For better or for worse, there’s this thing I do. I think I’ve done it my entire life, even when I was quite small. I see a thing that is coming up in the future. And inevitably it is really coming up. But I see it well before I am ready to tackle it. Oh, but I try anyway. I think I started in this way of being probably around the age of five and here I am in my mid-forties and I’m only just starting to learn a truth about the way it works for me:
I see what is coming well before I am in any sense ready to tackle it. I am armed for my task with a plastic disposable spoon – and just one – and the wall before me isn’t made of jello yet, or better yet mist. The wall is still made of granite and hasn’t even yet softened to brick.– Sarey, always
And behold, by inevitable tendency to throw myself wholeheartedly at a brick wall with only a plastic spoon to help me get through it. (And see, by the time I actually throw myself at it, it’s already downgraded from granite to brick! Progress! And alas, not quite enough progress.)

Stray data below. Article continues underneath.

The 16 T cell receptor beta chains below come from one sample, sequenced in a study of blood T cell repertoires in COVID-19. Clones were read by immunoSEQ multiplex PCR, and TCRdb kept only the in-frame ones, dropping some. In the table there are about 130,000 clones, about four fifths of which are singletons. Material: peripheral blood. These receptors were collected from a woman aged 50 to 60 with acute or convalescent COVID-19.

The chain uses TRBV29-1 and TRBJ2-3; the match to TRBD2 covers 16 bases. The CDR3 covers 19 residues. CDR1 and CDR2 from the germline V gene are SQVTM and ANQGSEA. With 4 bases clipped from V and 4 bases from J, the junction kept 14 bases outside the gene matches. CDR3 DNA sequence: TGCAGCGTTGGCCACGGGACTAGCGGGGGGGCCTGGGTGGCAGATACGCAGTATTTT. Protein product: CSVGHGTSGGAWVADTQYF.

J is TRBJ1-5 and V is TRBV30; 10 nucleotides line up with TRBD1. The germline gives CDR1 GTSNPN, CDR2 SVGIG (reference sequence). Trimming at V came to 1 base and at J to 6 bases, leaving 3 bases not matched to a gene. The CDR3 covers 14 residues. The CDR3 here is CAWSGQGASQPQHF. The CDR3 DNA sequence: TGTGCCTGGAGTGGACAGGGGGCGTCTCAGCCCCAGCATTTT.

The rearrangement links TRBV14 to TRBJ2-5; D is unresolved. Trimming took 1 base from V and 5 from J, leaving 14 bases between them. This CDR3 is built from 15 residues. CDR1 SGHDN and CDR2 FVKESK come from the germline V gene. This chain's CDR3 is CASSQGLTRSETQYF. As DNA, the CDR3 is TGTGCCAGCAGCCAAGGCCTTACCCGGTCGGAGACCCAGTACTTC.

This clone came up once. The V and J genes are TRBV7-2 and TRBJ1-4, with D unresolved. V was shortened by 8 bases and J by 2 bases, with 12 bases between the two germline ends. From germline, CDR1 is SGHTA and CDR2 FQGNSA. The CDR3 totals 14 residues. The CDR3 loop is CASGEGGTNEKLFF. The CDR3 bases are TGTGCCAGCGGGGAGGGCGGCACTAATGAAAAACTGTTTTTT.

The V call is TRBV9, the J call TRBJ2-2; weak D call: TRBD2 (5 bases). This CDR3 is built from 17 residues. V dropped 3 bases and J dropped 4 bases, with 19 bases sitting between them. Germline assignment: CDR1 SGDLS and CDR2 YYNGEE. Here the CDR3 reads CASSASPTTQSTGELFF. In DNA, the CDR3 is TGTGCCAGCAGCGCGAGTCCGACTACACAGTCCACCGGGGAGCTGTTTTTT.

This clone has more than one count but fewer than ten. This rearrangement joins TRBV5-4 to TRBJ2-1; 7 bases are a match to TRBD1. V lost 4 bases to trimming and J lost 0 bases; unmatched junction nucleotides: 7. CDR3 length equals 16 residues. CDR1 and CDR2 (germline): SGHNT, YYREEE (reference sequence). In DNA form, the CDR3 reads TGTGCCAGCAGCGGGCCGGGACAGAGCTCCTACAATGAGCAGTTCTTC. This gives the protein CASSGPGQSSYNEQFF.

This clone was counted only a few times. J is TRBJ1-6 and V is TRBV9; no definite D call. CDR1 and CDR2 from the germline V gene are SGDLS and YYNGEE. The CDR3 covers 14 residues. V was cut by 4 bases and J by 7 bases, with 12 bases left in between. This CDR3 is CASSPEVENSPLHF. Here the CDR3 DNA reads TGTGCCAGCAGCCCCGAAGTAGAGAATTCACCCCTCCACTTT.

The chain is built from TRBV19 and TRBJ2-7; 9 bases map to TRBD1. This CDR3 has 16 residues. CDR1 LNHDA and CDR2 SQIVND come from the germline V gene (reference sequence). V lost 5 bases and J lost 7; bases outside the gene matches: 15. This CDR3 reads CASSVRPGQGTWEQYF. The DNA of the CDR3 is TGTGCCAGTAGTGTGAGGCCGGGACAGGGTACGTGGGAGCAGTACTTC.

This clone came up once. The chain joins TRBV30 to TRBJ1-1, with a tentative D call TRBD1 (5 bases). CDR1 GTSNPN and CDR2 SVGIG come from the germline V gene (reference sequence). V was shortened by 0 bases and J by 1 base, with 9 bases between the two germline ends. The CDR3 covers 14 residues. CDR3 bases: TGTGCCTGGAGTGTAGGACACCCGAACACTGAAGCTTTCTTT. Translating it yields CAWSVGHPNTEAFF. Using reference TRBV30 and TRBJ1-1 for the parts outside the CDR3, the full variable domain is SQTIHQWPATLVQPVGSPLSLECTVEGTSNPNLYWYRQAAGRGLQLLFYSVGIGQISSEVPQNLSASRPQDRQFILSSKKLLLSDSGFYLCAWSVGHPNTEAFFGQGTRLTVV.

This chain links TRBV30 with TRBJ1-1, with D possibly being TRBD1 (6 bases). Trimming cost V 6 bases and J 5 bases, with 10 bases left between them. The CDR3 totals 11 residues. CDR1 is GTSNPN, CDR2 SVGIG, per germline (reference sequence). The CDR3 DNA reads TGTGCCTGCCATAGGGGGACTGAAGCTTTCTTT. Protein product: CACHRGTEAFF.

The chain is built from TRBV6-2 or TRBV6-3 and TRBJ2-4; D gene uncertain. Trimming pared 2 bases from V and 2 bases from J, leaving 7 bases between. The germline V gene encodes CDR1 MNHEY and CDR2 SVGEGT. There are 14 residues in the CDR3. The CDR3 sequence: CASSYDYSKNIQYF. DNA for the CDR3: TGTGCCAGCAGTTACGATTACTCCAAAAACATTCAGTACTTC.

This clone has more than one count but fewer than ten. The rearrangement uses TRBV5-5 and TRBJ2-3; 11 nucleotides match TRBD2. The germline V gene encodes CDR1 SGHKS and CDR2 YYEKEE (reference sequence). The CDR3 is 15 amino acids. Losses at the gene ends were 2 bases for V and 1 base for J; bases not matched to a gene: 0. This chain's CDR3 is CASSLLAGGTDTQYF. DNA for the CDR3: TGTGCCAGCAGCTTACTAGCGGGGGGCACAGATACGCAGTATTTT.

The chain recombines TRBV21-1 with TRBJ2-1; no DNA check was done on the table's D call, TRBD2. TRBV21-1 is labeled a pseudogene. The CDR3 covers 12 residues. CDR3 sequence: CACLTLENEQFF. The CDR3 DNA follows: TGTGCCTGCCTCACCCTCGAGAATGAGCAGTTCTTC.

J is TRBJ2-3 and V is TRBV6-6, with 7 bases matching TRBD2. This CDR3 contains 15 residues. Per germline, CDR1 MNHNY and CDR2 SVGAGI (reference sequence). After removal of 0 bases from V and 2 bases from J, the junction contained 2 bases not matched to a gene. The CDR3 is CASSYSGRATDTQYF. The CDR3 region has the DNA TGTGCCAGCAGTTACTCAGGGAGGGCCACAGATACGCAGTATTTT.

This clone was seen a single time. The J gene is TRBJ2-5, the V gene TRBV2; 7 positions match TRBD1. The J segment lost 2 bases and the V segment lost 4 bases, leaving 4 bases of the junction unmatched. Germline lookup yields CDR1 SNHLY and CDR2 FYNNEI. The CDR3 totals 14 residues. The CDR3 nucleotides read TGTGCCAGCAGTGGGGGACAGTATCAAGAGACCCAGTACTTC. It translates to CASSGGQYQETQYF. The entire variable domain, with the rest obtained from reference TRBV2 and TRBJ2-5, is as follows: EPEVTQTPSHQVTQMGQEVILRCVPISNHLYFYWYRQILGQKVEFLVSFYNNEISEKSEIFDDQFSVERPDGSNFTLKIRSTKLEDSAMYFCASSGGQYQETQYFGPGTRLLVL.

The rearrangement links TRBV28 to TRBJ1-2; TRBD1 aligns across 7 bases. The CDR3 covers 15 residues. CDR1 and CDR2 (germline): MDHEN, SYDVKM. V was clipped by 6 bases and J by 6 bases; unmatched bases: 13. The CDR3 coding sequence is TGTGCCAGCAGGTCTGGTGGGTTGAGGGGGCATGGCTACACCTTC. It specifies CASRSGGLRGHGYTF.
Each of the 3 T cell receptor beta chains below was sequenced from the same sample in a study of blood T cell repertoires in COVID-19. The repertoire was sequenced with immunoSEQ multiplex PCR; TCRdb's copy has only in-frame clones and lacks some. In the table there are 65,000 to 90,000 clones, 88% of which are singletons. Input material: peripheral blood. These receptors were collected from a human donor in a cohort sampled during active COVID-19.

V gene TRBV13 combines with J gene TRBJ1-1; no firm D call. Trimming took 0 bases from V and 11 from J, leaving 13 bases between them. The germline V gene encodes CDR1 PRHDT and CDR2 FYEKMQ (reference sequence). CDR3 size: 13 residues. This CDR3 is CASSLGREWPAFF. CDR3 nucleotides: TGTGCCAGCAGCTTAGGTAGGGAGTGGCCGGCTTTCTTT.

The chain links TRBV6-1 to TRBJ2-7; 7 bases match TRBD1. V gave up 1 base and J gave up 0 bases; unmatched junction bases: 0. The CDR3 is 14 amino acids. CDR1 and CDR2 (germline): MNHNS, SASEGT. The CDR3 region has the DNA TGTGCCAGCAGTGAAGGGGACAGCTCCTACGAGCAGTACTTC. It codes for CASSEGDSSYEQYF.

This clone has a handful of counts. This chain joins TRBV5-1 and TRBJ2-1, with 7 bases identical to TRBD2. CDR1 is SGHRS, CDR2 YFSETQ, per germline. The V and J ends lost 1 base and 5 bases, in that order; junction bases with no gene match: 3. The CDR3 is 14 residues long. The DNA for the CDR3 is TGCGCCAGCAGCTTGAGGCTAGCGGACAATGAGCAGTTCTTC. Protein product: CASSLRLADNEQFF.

And if I can wait (oh, I suck at waiting) and do my own work to prepare myself, the wall will shift from brick to jello, for which the appropriate tool is actually a plastic disposable spoon. Still, a wall of jello and one small spoon is a significant amount of work.
But wait! (Again, me and waiting, not so good.) If I keep doing all my work to heal and prepare and sort myself out, the jello wall turns to mist… and then I can just walk through it. And so far, this metaphor adequately describes very nearly every part of my life, from the really big ticket items to the rather small issues.
Last week I came across a fabulous quote from an ancient Roman writer, Publilius Syrus and I’m making it the subject of my newsletter reflection this week, and it’s just brilliant. “There is no fruit that is not bitter before it is ripe.”
Preach it, Publilius.